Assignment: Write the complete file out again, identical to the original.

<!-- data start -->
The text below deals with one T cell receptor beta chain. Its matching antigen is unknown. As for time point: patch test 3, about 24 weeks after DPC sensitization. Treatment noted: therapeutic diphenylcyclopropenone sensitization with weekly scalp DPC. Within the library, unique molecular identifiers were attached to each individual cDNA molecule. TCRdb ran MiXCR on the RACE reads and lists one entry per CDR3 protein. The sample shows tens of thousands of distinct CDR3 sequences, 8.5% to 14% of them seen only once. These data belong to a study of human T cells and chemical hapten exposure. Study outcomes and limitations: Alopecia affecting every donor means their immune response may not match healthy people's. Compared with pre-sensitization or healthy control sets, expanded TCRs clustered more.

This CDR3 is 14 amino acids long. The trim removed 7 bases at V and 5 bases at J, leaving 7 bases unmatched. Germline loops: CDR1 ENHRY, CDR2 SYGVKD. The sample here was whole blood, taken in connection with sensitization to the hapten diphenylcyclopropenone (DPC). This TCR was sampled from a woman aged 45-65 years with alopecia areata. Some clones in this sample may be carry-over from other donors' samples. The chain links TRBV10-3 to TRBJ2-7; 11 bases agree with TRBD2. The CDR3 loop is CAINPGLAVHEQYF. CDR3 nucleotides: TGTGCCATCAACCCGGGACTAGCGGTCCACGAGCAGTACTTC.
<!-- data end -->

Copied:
The text below deals with one T cell receptor beta chain. Its matching antigen is unknown. As for time point: patch test 3, about 24 weeks after DPC sensitization. Treatment noted: therapeutic diphenylcyclopropenone sensitization with weekly scalp DPC. Within the library, unique molecular identifiers were attached to each individual cDNA molecule. TCRdb ran MiXCR on the RACE reads and lists one entry per CDR3 protein. The sample shows tens of thousands of distinct CDR3 sequences, 8.5% to 14% of them seen only once. These data belong to a study of human T cells and chemical hapten exposure. Study outcomes and limitations: Alopecia affecting every donor means their immune response may not match healthy people's. Compared with pre-sensitization or healthy control sets, expanded TCRs clustered more.

This CDR3 is 14 amino acids long. The trim removed 7 bases at V and 5 bases at J, leaving 7 bases unmatched. Germline loops: CDR1 ENHRY, CDR2 SYGVKD. The sample here was whole blood, taken in connection with sensitization to the hapten diphenylcyclopropenone (DPC). This TCR was sampled from a woman aged 45-65 years with alopecia areata. Some clones in this sample may be carry-over from other donors' samples. The chain links TRBV10-3 to TRBJ2-7; 11 bases agree with TRBD2. The CDR3 loop is CAINPGLAVHEQYF. CDR3 nucleotides: TGTGCCATCAACCCGGGACTAGCGGTCCACGAGCAGTACTTC.